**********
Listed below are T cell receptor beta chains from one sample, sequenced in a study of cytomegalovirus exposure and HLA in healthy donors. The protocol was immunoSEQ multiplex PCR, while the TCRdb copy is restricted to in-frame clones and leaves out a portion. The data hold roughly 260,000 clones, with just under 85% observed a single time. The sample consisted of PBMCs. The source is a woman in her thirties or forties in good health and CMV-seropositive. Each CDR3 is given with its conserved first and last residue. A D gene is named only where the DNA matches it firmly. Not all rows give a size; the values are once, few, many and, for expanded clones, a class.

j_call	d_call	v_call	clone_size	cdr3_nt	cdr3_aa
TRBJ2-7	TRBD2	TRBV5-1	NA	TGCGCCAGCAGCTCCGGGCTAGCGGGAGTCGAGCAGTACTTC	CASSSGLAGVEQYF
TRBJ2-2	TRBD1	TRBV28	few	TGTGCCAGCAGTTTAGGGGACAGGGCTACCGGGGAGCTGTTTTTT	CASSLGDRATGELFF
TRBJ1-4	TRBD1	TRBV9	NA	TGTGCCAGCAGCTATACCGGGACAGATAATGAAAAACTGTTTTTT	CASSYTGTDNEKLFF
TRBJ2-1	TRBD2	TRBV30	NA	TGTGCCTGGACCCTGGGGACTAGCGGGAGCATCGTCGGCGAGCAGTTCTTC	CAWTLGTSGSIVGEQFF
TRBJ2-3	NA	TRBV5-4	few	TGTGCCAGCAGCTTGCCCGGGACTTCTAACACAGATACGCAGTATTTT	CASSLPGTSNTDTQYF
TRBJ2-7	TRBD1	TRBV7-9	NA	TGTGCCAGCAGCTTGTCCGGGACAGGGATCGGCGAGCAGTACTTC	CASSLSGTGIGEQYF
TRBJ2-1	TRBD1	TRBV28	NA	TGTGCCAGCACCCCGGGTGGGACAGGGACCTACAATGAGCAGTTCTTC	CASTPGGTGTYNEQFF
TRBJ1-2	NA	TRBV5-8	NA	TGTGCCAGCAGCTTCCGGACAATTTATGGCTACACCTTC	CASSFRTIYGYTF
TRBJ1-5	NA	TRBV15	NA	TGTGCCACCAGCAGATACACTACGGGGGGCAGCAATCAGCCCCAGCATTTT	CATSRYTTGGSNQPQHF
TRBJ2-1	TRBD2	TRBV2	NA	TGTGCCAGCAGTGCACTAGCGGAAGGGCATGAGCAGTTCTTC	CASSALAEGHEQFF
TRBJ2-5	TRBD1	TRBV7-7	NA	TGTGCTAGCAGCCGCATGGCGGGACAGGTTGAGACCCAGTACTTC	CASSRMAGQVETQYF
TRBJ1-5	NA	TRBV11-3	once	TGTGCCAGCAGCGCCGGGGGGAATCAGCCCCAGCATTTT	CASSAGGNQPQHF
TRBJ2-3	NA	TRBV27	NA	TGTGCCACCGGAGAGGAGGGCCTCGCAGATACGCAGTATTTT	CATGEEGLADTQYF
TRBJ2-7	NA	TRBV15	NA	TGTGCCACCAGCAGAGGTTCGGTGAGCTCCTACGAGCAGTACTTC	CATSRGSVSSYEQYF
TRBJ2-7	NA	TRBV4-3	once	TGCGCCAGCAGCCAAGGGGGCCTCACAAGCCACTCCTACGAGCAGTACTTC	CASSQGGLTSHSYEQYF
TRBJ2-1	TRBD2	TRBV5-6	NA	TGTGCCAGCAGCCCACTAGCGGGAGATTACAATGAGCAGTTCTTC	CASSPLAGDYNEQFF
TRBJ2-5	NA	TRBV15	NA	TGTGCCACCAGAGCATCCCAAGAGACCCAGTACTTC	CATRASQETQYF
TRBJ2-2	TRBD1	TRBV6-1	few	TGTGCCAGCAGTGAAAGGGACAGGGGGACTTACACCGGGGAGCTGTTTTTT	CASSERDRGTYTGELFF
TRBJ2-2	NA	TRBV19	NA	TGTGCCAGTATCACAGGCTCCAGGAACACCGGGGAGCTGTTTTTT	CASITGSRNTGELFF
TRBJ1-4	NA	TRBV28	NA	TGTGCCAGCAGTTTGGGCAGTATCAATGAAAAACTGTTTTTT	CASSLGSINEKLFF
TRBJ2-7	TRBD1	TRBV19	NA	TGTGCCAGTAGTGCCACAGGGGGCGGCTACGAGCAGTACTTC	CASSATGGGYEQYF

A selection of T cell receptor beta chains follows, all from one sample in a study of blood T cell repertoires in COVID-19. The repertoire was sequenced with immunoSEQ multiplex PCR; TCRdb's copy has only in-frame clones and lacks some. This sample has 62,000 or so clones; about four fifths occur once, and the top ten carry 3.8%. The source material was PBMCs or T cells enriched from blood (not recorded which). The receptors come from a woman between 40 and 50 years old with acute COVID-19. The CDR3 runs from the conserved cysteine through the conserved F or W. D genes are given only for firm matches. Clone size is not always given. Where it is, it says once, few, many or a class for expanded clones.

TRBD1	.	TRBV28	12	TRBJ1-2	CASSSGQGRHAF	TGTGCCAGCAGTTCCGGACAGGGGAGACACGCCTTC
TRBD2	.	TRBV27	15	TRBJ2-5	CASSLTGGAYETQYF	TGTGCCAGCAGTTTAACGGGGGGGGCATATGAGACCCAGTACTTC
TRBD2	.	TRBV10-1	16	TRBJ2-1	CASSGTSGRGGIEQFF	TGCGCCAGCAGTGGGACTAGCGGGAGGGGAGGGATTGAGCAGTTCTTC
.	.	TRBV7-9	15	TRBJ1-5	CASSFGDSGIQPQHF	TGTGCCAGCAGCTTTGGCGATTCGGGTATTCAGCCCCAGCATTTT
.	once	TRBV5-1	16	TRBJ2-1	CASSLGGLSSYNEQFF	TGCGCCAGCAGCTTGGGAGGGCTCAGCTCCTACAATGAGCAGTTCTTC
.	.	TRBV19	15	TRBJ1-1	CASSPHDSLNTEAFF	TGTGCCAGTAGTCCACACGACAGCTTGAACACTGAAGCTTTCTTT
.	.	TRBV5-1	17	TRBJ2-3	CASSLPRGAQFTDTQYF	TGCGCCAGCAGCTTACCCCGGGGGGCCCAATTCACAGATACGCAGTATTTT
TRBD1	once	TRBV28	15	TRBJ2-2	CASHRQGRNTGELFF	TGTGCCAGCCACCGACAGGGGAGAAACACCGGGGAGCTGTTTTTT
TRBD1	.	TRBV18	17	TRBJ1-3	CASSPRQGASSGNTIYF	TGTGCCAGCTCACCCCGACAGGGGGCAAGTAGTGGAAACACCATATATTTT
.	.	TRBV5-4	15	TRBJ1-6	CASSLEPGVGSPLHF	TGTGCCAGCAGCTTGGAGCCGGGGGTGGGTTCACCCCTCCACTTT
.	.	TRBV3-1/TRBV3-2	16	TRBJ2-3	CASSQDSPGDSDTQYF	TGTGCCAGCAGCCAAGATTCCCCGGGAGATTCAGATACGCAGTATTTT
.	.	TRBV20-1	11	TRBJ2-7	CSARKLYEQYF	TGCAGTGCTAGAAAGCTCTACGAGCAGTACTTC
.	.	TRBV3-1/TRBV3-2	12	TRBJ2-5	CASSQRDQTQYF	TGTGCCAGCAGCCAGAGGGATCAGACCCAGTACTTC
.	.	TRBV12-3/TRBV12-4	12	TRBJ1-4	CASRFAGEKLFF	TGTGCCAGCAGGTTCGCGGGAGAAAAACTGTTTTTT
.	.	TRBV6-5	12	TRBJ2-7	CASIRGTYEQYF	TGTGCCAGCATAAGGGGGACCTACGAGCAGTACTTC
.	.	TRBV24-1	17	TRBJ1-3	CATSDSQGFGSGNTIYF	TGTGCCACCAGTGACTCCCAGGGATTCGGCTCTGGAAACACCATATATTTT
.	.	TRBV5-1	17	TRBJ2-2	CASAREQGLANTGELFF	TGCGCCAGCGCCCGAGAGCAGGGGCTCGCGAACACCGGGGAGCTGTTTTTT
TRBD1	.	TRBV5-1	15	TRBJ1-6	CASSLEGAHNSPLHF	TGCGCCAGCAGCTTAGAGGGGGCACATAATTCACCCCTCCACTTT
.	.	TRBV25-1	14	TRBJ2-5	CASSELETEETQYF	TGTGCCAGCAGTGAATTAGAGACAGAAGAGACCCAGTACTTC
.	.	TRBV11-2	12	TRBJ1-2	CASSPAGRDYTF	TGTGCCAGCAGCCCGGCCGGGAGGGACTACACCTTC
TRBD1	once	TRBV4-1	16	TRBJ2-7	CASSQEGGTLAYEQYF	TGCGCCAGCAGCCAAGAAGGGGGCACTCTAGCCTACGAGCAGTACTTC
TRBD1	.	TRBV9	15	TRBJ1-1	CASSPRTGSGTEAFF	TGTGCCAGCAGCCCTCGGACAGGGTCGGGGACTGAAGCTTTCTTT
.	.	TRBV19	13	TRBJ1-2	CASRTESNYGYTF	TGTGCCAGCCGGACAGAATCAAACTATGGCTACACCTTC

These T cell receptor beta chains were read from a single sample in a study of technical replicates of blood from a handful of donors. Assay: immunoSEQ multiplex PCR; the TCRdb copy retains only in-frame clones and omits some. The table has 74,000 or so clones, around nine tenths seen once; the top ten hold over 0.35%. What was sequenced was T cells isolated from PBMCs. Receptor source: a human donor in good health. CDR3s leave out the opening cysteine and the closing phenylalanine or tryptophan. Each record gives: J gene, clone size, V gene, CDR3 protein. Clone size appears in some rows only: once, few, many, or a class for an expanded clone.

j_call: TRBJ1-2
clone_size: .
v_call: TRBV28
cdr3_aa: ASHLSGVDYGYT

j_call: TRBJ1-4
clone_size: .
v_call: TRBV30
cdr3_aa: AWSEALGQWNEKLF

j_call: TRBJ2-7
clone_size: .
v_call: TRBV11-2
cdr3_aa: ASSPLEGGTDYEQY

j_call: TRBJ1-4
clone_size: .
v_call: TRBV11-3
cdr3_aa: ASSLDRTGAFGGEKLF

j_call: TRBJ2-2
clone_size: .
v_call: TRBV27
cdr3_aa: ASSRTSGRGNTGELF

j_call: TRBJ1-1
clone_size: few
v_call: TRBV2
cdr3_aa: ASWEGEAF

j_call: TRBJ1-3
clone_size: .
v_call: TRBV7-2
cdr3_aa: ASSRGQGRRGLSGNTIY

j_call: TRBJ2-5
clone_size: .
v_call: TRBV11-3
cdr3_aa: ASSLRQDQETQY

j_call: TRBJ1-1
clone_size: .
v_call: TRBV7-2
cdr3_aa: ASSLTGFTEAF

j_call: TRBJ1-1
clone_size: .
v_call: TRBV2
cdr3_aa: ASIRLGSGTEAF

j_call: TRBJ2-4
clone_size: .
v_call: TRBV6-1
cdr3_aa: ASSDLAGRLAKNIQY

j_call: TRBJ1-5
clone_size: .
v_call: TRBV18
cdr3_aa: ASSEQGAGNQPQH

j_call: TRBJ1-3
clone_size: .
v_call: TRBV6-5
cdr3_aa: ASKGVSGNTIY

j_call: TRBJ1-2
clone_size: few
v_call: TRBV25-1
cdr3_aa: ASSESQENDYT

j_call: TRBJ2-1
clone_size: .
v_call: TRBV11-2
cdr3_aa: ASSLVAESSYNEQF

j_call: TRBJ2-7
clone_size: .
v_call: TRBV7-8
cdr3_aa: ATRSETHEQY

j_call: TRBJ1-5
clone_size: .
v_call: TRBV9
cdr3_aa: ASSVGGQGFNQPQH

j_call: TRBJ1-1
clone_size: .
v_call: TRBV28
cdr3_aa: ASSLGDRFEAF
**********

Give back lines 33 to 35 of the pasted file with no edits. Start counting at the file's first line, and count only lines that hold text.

TRBD1	.	TRBV18	17	TRBJ1-3	CASSPRQGASSGNTIYF	TGTGCCAGCTCACCCCGACAGGGGGCAAGTAGTGGAAACACCATATATTTT
.	.	TRBV5-4	15	TRBJ1-6	CASSLEPGVGSPLHF	TGTGCCAGCAGCTTGGAGCCGGGGGTGGGTTCACCCCTCCACTTT
.	.	TRBV3-1/TRBV3-2	16	TRBJ2-3	CASSQDSPGDSDTQYF	TGTGCCAGCAGCCAAGATTCCCCGGGAGATTCAGATACGCAGTATTTT